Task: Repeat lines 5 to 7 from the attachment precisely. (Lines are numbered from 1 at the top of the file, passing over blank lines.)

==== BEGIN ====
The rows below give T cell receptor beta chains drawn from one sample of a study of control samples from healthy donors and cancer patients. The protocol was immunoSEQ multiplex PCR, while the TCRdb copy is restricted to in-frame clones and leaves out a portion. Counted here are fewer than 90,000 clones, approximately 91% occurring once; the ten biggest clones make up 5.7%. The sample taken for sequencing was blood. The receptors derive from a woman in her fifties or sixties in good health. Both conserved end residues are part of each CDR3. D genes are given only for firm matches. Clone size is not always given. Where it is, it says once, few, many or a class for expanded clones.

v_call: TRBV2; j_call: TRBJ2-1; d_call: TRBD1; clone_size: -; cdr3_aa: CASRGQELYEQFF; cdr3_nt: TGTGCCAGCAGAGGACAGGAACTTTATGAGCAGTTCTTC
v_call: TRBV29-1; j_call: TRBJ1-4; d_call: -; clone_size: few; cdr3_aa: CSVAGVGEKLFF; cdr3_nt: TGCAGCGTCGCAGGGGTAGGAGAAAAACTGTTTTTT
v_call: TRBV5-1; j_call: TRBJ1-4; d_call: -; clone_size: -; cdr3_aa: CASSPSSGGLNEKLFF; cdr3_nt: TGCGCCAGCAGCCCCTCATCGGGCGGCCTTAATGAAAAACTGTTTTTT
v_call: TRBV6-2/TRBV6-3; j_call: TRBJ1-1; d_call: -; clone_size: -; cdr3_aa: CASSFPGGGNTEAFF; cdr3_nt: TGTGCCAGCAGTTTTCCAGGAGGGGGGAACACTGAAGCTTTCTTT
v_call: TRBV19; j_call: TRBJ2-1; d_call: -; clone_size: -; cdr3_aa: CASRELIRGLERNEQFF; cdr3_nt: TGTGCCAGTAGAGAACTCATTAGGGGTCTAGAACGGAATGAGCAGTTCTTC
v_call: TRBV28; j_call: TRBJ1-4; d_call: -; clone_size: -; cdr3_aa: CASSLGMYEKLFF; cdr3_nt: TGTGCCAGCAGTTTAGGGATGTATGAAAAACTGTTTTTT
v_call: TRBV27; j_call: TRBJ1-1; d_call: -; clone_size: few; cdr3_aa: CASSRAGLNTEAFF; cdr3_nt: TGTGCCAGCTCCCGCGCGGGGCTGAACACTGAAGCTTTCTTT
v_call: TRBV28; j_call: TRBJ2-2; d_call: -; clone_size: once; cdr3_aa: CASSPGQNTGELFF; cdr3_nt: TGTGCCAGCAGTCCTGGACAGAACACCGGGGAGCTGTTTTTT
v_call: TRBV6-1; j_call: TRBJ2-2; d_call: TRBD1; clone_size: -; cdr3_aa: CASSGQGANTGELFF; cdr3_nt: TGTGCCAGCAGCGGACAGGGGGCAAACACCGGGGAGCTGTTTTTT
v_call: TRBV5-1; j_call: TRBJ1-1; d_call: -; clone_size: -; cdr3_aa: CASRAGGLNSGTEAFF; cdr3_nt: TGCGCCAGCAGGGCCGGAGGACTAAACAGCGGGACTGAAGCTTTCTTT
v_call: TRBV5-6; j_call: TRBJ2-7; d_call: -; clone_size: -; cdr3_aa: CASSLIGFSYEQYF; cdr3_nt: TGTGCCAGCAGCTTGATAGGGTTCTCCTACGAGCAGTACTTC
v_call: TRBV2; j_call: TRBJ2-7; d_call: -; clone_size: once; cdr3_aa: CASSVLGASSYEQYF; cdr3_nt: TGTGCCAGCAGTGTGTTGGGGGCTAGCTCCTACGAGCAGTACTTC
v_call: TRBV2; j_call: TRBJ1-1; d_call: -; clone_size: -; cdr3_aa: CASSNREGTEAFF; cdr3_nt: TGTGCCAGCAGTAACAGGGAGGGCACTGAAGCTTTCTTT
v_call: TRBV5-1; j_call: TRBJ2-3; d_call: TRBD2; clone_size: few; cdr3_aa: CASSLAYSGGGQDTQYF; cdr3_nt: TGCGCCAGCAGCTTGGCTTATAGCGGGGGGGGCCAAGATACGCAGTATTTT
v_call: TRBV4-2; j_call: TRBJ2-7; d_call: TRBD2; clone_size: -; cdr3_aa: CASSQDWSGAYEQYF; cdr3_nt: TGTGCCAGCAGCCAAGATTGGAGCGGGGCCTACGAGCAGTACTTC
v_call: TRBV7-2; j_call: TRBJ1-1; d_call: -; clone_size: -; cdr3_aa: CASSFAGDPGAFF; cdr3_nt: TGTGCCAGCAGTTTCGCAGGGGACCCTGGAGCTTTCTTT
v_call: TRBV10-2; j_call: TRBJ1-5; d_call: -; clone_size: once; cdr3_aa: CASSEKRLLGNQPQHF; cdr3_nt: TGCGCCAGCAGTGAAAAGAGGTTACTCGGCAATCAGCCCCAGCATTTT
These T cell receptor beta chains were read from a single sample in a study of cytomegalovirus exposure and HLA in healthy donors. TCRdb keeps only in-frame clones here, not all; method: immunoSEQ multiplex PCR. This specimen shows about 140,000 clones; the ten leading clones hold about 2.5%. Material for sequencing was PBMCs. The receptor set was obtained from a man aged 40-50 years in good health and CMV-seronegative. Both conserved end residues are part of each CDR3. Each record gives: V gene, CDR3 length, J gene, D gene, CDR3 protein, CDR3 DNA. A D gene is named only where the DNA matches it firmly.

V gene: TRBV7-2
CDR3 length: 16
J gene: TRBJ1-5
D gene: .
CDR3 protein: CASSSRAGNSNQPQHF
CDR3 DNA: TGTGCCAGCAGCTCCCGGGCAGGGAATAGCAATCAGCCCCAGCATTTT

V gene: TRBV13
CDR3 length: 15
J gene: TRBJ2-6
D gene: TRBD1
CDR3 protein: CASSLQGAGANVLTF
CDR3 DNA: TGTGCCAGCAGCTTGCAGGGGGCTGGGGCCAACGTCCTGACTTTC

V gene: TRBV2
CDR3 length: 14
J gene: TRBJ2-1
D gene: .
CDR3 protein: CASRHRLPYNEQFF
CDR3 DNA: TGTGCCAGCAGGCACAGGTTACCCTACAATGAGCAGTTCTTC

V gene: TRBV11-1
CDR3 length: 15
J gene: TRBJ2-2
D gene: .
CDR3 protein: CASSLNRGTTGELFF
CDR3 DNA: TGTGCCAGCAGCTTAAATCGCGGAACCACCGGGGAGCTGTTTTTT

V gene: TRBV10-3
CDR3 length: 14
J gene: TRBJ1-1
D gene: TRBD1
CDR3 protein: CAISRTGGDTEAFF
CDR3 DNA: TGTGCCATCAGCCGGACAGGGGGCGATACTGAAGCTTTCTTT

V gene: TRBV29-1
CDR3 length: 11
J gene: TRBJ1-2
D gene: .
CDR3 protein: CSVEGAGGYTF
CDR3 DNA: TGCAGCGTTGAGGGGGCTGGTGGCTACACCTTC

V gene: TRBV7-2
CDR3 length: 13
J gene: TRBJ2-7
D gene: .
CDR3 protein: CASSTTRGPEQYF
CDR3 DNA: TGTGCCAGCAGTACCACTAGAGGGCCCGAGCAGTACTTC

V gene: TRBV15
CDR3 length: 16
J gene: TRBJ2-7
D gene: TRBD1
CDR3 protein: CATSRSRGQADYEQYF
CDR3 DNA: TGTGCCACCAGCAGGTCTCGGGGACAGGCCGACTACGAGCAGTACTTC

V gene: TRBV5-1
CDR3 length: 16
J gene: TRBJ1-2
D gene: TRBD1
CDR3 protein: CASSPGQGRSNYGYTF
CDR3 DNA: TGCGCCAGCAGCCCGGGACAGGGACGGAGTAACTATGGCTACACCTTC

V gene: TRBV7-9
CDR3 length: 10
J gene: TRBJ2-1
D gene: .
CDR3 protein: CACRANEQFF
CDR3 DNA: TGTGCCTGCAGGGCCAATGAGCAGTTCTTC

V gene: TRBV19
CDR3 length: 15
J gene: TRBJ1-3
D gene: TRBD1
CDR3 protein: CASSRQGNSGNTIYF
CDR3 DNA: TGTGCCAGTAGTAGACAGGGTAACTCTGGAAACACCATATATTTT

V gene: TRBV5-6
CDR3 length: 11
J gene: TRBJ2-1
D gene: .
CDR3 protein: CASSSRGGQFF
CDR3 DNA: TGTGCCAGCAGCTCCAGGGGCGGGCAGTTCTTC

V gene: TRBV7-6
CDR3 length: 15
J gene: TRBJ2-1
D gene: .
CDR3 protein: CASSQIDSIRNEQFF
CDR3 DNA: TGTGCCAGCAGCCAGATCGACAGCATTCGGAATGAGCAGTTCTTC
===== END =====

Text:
v_call: TRBV6-2/TRBV6-3; j_call: TRBJ1-1; d_call: -; clone_size: -; cdr3_aa: CASSFPGGGNTEAFF; cdr3_nt: TGTGCCAGCAGTTTTCCAGGAGGGGGGAACACTGAAGCTTTCTTT
v_call: TRBV19; j_call: TRBJ2-1; d_call: -; clone_size: -; cdr3_aa: CASRELIRGLERNEQFF; cdr3_nt: TGTGCCAGTAGAGAACTCATTAGGGGTCTAGAACGGAATGAGCAGTTCTTC
v_call: TRBV28; j_call: TRBJ1-4; d_call: -; clone_size: -; cdr3_aa: CASSLGMYEKLFF; cdr3_nt: TGTGCCAGCAGTTTAGGGATGTATGAAAAACTGTTTTTT